Written by Team NB Pure on October 4, 2021.
Medical Data Sourced from National Institute of Health
Zinc is a nutrient that plays many vital roles in your body.
The human body does not naturally produce zinc. Because it is a very important nutrient, you must obtain it through supplements or through food.
This article will explain everything that you need to know about zinc. It has the medical data attached to it as well. It discusses the functions and health benefits.
Zinc is considered an essential nutrient.
This means that your body can not product or store it.
This is the reason that people must get a constant supply through their diet and supplements.
Zinc is required for numerous processes in the body, including(1):
Growth and development
Zinc is naturally found in a wide variety of both plant and animal foods.
Foods like breakfast cereals, snack bars, baking flour are often fortified with synthetic forms of zinc because they do not naturally contain it.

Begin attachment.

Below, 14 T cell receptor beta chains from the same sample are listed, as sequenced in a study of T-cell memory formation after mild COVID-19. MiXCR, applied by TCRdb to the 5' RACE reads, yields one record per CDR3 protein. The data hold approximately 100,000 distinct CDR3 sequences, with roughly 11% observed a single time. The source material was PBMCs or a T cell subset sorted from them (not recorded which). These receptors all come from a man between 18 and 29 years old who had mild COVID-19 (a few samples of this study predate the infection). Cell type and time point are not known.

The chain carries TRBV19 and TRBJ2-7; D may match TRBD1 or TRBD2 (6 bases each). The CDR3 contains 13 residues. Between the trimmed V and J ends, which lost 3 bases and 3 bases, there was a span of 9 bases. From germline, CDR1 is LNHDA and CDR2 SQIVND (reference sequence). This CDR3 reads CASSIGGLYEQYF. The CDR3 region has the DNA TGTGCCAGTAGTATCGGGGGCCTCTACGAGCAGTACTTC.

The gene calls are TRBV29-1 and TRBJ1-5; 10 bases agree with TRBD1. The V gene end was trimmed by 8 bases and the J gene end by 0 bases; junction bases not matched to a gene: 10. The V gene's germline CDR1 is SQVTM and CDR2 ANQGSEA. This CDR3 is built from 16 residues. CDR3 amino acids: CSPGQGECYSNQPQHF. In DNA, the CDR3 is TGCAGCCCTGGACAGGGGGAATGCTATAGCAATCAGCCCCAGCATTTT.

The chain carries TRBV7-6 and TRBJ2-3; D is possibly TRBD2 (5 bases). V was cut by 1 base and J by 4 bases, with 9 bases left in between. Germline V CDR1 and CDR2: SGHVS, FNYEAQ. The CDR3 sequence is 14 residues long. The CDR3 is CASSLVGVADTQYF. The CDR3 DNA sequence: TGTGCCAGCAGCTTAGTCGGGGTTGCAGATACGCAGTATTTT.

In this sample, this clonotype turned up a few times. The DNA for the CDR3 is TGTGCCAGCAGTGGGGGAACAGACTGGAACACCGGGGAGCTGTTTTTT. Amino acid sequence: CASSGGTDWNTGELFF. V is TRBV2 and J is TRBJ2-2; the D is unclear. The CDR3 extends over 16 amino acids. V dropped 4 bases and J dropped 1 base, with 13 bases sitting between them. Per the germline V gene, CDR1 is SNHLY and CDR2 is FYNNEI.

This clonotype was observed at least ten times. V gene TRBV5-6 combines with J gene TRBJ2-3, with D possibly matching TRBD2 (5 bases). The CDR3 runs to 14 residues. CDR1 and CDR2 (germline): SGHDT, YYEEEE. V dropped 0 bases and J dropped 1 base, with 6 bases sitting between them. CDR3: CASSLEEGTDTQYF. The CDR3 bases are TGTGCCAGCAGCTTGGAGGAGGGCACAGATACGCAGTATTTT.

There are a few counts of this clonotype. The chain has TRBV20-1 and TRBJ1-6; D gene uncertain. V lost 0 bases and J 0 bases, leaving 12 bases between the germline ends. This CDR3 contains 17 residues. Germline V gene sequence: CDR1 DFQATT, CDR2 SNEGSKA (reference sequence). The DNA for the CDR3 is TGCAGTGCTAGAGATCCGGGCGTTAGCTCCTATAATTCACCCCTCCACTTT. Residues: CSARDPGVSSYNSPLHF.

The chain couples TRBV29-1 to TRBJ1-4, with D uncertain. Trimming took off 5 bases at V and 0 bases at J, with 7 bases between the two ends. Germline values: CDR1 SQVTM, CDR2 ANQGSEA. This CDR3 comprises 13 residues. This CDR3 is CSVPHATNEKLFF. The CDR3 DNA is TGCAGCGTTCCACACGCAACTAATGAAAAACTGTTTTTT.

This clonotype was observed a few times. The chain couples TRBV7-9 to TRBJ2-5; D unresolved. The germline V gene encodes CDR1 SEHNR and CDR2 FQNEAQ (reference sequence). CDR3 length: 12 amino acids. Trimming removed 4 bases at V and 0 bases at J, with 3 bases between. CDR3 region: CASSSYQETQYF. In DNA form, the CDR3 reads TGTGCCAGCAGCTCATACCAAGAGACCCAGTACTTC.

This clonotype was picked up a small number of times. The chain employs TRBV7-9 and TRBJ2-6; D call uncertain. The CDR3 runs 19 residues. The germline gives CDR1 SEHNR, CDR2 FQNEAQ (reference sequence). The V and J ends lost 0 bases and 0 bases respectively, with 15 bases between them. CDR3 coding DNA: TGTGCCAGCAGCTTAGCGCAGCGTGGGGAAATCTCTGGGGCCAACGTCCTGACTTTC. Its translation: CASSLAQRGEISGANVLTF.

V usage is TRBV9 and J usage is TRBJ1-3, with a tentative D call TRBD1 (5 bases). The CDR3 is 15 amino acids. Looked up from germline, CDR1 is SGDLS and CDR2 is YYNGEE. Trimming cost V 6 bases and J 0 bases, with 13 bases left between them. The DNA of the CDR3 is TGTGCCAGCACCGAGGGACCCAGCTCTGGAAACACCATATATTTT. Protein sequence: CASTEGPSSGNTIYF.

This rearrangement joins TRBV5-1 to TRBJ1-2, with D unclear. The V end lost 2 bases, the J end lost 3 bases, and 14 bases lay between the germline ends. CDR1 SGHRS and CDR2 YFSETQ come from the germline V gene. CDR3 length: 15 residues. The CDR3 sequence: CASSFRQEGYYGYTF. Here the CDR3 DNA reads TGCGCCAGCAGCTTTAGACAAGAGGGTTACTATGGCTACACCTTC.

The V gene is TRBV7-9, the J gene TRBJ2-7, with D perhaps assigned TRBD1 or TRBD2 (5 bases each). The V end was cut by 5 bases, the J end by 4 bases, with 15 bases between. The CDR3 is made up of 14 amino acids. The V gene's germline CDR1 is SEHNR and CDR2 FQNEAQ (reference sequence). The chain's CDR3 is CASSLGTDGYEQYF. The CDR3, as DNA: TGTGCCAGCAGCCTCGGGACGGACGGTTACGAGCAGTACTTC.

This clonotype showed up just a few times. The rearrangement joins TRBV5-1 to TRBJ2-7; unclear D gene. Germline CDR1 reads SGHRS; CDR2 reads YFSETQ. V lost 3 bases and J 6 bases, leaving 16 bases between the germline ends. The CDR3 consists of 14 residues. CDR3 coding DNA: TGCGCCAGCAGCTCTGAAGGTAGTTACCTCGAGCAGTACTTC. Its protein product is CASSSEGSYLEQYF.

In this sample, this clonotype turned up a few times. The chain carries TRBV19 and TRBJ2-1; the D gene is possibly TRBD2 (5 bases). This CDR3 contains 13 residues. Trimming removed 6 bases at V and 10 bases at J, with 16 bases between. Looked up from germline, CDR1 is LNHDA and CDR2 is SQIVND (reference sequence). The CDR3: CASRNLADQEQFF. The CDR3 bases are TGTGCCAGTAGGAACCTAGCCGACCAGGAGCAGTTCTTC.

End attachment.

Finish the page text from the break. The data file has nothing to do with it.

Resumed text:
You can also take zinc supplements that provide the zinc for you.
Zinc and Immunity
Because of its role in immune function, zinc is likewise added to some nasal sprays, lozenges and other natural cold treatments.
Zinc is a vital mineral that your body uses in countless ways.
In fact, zinc is the second-most-abundant trace mineral in your body — after iron— and is present in every cell (2).
Zinc is necessary for the activity of over 300 enzymes that aid in metabolism, digestion, nerve function and many other processes.
In addition, it’s critical for the development and function of immune cells.
This mineral is also fundamental to skin health, DNA synthesis and protein production.
What’s more, body growth and development relies on zinc because of its role in cell growth and division.